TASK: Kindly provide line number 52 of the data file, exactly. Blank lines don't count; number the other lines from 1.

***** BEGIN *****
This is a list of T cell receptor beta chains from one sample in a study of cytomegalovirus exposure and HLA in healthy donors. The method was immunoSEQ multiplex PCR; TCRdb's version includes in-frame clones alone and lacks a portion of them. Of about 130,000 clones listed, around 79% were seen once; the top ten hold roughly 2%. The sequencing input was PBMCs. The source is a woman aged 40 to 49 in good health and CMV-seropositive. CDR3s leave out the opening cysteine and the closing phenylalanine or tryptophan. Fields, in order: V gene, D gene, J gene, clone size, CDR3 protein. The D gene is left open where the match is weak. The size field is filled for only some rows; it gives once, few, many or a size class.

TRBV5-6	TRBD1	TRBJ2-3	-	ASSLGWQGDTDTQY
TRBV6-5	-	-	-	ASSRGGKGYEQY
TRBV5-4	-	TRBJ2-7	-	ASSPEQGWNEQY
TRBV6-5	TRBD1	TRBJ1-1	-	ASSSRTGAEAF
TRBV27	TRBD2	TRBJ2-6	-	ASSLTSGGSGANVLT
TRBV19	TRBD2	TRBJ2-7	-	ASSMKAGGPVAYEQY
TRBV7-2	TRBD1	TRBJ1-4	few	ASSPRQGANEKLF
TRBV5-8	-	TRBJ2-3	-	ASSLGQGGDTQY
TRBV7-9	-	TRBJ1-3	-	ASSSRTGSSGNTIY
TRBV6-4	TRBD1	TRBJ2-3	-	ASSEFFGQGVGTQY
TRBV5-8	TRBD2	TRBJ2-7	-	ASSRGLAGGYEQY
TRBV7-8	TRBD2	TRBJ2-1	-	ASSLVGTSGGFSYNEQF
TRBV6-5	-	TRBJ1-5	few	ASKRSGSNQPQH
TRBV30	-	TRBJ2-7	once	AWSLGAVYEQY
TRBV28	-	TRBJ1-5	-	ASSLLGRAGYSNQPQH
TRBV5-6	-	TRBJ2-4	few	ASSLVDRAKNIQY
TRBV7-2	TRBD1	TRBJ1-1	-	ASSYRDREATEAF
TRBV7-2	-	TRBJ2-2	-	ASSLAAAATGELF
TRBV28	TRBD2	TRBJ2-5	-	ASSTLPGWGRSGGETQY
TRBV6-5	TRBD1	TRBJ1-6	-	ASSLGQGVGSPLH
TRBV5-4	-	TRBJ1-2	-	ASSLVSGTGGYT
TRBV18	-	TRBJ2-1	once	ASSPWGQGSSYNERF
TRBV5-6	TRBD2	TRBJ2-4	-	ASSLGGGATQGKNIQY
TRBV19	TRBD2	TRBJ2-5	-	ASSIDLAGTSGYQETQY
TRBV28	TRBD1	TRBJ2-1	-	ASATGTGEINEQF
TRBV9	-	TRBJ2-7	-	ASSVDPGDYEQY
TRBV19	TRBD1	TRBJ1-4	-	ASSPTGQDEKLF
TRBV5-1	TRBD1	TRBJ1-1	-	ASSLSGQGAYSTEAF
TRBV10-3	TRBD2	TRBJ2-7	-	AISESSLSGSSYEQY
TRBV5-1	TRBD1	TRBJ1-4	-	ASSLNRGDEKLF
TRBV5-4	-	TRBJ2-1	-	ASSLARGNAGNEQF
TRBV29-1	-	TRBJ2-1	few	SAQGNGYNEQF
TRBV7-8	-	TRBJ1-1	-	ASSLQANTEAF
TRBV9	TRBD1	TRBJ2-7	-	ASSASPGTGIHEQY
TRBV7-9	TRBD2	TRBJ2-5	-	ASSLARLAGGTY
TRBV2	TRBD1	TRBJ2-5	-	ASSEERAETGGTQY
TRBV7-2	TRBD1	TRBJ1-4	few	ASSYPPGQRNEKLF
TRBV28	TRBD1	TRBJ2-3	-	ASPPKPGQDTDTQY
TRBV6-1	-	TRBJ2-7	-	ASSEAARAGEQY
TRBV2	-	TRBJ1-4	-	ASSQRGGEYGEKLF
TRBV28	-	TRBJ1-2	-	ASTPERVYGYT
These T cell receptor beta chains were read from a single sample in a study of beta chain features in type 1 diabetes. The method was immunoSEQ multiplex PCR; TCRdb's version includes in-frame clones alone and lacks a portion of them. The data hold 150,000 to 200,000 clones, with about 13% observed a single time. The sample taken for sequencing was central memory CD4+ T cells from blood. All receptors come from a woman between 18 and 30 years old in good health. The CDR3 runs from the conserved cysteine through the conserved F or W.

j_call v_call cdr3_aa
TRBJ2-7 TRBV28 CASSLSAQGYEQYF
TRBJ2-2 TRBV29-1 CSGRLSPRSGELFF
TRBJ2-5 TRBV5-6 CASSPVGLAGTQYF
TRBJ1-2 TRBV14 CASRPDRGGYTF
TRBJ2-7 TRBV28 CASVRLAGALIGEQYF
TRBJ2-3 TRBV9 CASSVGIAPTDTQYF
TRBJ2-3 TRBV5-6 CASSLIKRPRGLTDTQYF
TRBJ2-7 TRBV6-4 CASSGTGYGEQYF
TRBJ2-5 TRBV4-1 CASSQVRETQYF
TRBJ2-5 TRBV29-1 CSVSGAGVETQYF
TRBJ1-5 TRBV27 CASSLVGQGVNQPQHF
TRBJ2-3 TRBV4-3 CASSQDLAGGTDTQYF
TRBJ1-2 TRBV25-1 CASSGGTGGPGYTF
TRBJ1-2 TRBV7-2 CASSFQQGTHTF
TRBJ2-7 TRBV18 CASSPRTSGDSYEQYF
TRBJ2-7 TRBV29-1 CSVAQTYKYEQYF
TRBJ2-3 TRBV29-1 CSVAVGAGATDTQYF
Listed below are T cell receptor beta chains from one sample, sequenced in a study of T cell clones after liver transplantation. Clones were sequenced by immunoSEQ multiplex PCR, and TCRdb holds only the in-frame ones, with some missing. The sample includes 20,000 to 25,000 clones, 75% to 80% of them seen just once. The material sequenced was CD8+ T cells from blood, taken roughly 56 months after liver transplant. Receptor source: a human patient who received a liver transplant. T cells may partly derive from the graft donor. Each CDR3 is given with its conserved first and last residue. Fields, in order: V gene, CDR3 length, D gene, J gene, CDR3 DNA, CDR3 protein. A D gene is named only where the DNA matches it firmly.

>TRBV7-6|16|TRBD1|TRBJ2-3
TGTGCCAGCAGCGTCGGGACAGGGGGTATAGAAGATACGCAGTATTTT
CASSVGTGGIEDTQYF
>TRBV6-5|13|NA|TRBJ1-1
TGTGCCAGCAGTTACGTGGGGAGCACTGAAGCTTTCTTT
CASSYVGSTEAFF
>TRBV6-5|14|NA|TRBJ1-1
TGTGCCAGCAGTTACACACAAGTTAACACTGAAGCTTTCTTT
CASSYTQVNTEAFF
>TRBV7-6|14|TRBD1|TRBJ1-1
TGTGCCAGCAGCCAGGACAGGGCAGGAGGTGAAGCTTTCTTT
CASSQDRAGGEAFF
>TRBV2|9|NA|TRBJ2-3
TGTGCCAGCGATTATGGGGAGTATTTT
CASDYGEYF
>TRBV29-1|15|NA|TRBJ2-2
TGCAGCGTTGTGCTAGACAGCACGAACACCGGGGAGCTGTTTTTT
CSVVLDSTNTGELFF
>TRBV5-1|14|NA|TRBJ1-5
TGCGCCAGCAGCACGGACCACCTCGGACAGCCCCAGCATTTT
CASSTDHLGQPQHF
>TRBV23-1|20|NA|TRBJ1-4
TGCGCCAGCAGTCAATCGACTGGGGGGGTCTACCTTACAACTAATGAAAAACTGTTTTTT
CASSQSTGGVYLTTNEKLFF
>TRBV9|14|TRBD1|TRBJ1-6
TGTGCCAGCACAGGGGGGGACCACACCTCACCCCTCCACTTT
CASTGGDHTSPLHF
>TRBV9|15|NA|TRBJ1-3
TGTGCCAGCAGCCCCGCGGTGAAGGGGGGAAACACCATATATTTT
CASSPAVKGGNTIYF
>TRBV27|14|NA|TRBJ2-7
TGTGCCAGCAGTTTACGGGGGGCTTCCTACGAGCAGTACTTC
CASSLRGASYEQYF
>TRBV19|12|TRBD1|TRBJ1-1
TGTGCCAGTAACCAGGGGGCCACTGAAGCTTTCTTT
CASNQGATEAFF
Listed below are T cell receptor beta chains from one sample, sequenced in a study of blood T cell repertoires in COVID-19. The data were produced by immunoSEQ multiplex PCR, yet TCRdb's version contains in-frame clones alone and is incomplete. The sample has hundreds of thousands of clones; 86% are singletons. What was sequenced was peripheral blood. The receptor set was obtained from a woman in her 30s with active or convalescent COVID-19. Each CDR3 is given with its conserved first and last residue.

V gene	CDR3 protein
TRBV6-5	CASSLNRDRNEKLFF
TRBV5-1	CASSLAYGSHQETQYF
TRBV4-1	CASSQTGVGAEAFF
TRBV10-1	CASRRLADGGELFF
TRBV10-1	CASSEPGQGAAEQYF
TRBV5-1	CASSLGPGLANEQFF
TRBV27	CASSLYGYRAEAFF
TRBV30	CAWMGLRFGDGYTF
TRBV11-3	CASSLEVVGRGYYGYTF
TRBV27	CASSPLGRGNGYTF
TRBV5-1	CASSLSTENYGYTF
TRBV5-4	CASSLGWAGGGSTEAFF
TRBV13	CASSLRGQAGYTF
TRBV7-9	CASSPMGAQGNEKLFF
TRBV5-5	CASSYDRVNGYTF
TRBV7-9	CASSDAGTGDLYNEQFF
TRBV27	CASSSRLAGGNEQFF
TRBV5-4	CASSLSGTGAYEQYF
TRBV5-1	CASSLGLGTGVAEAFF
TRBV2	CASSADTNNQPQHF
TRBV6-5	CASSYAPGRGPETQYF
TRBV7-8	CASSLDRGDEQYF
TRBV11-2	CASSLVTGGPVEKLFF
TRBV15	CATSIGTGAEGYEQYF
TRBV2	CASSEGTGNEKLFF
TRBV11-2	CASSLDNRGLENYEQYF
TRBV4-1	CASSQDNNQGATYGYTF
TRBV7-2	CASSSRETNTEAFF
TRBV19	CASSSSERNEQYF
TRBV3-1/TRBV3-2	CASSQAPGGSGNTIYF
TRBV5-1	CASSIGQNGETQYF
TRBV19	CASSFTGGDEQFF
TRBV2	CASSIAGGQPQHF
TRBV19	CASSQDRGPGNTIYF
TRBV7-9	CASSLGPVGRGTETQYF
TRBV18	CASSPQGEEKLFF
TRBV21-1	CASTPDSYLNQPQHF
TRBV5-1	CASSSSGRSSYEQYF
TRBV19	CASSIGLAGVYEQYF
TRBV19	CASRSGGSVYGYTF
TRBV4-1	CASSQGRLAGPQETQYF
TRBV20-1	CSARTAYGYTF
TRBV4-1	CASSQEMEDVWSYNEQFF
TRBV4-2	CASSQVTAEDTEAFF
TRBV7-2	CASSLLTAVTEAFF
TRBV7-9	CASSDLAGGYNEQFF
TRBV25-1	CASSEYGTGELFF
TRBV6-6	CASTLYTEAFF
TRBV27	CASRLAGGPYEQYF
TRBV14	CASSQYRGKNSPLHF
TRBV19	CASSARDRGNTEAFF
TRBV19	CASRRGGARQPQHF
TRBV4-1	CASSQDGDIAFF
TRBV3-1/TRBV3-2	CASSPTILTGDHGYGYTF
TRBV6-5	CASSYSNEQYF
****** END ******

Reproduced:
TRBJ2-7 TRBV6-4 CASSGTGYGEQYF